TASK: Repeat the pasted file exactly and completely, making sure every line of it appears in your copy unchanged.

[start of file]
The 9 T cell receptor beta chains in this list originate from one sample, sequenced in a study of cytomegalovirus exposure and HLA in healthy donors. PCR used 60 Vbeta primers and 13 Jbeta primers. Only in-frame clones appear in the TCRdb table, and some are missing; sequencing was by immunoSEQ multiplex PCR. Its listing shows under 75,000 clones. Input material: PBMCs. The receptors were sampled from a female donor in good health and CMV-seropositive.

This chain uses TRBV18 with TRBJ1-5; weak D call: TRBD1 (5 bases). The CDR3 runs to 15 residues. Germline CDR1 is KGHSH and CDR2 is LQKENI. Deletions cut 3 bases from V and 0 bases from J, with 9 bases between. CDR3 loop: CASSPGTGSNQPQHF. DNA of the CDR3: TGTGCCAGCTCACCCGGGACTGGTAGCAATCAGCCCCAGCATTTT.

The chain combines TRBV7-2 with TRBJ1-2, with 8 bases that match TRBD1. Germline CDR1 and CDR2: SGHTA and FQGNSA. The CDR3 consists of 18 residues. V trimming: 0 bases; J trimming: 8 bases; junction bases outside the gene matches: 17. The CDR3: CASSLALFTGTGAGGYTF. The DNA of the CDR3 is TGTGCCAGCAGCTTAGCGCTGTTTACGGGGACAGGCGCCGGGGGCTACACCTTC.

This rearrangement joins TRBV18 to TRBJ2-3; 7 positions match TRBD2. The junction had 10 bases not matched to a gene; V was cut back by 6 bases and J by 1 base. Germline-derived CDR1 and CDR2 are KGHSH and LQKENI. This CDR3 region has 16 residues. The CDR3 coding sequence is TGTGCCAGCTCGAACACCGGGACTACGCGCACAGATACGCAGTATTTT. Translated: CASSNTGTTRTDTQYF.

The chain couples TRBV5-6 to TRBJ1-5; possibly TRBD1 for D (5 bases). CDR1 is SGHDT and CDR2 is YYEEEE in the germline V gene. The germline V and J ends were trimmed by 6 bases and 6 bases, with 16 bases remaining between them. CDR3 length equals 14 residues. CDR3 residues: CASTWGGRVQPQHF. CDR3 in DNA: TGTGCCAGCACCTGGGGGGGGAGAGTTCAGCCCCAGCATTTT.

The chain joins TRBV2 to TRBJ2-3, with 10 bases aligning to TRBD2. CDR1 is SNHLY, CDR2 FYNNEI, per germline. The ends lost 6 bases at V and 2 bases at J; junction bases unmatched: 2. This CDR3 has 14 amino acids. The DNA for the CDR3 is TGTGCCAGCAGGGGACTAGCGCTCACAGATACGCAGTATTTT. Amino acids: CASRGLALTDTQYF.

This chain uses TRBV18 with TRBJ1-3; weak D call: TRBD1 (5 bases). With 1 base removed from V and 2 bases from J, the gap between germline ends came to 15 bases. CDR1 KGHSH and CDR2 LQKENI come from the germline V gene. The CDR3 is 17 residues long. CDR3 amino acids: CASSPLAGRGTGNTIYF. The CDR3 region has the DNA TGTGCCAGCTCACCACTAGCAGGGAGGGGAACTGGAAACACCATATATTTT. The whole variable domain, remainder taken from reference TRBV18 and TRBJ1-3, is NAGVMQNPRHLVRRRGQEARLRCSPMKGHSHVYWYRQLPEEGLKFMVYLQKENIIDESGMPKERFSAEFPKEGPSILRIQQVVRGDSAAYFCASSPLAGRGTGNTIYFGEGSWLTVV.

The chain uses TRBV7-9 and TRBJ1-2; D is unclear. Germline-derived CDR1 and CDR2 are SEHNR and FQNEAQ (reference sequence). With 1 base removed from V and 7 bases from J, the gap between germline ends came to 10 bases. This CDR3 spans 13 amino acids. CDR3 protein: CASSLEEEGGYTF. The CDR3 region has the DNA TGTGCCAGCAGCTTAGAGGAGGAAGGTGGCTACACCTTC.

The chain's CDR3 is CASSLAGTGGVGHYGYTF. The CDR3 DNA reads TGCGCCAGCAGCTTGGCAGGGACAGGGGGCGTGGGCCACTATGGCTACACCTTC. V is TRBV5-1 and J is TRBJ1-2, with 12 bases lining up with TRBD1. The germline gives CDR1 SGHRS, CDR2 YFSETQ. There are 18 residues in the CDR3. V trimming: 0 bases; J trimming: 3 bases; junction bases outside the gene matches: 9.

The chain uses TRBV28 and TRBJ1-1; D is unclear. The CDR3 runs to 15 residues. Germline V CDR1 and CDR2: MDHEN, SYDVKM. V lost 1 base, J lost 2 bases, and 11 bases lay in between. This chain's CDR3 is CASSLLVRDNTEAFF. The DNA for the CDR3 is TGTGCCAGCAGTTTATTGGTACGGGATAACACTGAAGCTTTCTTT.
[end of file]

The 9 T cell receptor beta chains in this list originate from one sample, sequenced in a study of cytomegalovirus exposure and HLA in healthy donors. PCR used 60 Vbeta primers and 13 Jbeta primers. Only in-frame clones appear in the TCRdb table, and some are missing; sequencing was by immunoSEQ multiplex PCR. Its listing shows under 75,000 clones. Input material: PBMCs. The receptors were sampled from a female donor in good health and CMV-seropositive.

This chain uses TRBV18 with TRBJ1-5; weak D call: TRBD1 (5 bases). The CDR3 runs to 15 residues. Germline CDR1 is KGHSH and CDR2 is LQKENI. Deletions cut 3 bases from V and 0 bases from J, with 9 bases between. CDR3 loop: CASSPGTGSNQPQHF. DNA of the CDR3: TGTGCCAGCTCACCCGGGACTGGTAGCAATCAGCCCCAGCATTTT.

The chain combines TRBV7-2 with TRBJ1-2, with 8 bases that match TRBD1. Germline CDR1 and CDR2: SGHTA and FQGNSA. The CDR3 consists of 18 residues. V trimming: 0 bases; J trimming: 8 bases; junction bases outside the gene matches: 17. The CDR3: CASSLALFTGTGAGGYTF. The DNA of the CDR3 is TGTGCCAGCAGCTTAGCGCTGTTTACGGGGACAGGCGCCGGGGGCTACACCTTC.

This rearrangement joins TRBV18 to TRBJ2-3; 7 positions match TRBD2. The junction had 10 bases not matched to a gene; V was cut back by 6 bases and J by 1 base. Germline-derived CDR1 and CDR2 are KGHSH and LQKENI. This CDR3 region has 16 residues. The CDR3 coding sequence is TGTGCCAGCTCGAACACCGGGACTACGCGCACAGATACGCAGTATTTT. Translated: CASSNTGTTRTDTQYF.

The chain couples TRBV5-6 to TRBJ1-5; possibly TRBD1 for D (5 bases). CDR1 is SGHDT and CDR2 is YYEEEE in the germline V gene. The germline V and J ends were trimmed by 6 bases and 6 bases, with 16 bases remaining between them. CDR3 length equals 14 residues. CDR3 residues: CASTWGGRVQPQHF. CDR3 in DNA: TGTGCCAGCACCTGGGGGGGGAGAGTTCAGCCCCAGCATTTT.

The chain joins TRBV2 to TRBJ2-3, with 10 bases aligning to TRBD2. CDR1 is SNHLY, CDR2 FYNNEI, per germline. The ends lost 6 bases at V and 2 bases at J; junction bases unmatched: 2. This CDR3 has 14 amino acids. The DNA for the CDR3 is TGTGCCAGCAGGGGACTAGCGCTCACAGATACGCAGTATTTT. Amino acids: CASRGLALTDTQYF.

This chain uses TRBV18 with TRBJ1-3; weak D call: TRBD1 (5 bases). With 1 base removed from V and 2 bases from J, the gap between germline ends came to 15 bases. CDR1 KGHSH and CDR2 LQKENI come from the germline V gene. The CDR3 is 17 residues long. CDR3 amino acids: CASSPLAGRGTGNTIYF. The CDR3 region has the DNA TGTGCCAGCTCACCACTAGCAGGGAGGGGAACTGGAAACACCATATATTTT. The whole variable domain, remainder taken from reference TRBV18 and TRBJ1-3, is NAGVMQNPRHLVRRRGQEARLRCSPMKGHSHVYWYRQLPEEGLKFMVYLQKENIIDESGMPKERFSAEFPKEGPSILRIQQVVRGDSAAYFCASSPLAGRGTGNTIYFGEGSWLTVV.

The chain uses TRBV7-9 and TRBJ1-2; D is unclear. Germline-derived CDR1 and CDR2 are SEHNR and FQNEAQ (reference sequence). With 1 base removed from V and 7 bases from J, the gap between germline ends came to 10 bases. This CDR3 spans 13 amino acids. CDR3 protein: CASSLEEEGGYTF. The CDR3 region has the DNA TGTGCCAGCAGCTTAGAGGAGGAAGGTGGCTACACCTTC.

The chain's CDR3 is CASSLAGTGGVGHYGYTF. The CDR3 DNA reads TGCGCCAGCAGCTTGGCAGGGACAGGGGGCGTGGGCCACTATGGCTACACCTTC. V is TRBV5-1 and J is TRBJ1-2, with 12 bases lining up with TRBD1. The germline gives CDR1 SGHRS, CDR2 YFSETQ. There are 18 residues in the CDR3. V trimming: 0 bases; J trimming: 3 bases; junction bases outside the gene matches: 9.

The chain uses TRBV28 and TRBJ1-1; D is unclear. The CDR3 runs to 15 residues. Germline V CDR1 and CDR2: MDHEN, SYDVKM. V lost 1 base, J lost 2 bases, and 11 bases lay in between. This chain's CDR3 is CASSLLVRDNTEAFF. The DNA for the CDR3 is TGTGCCAGCAGTTTATTGGTACGGGATAACACTGAAGCTTTCTTT.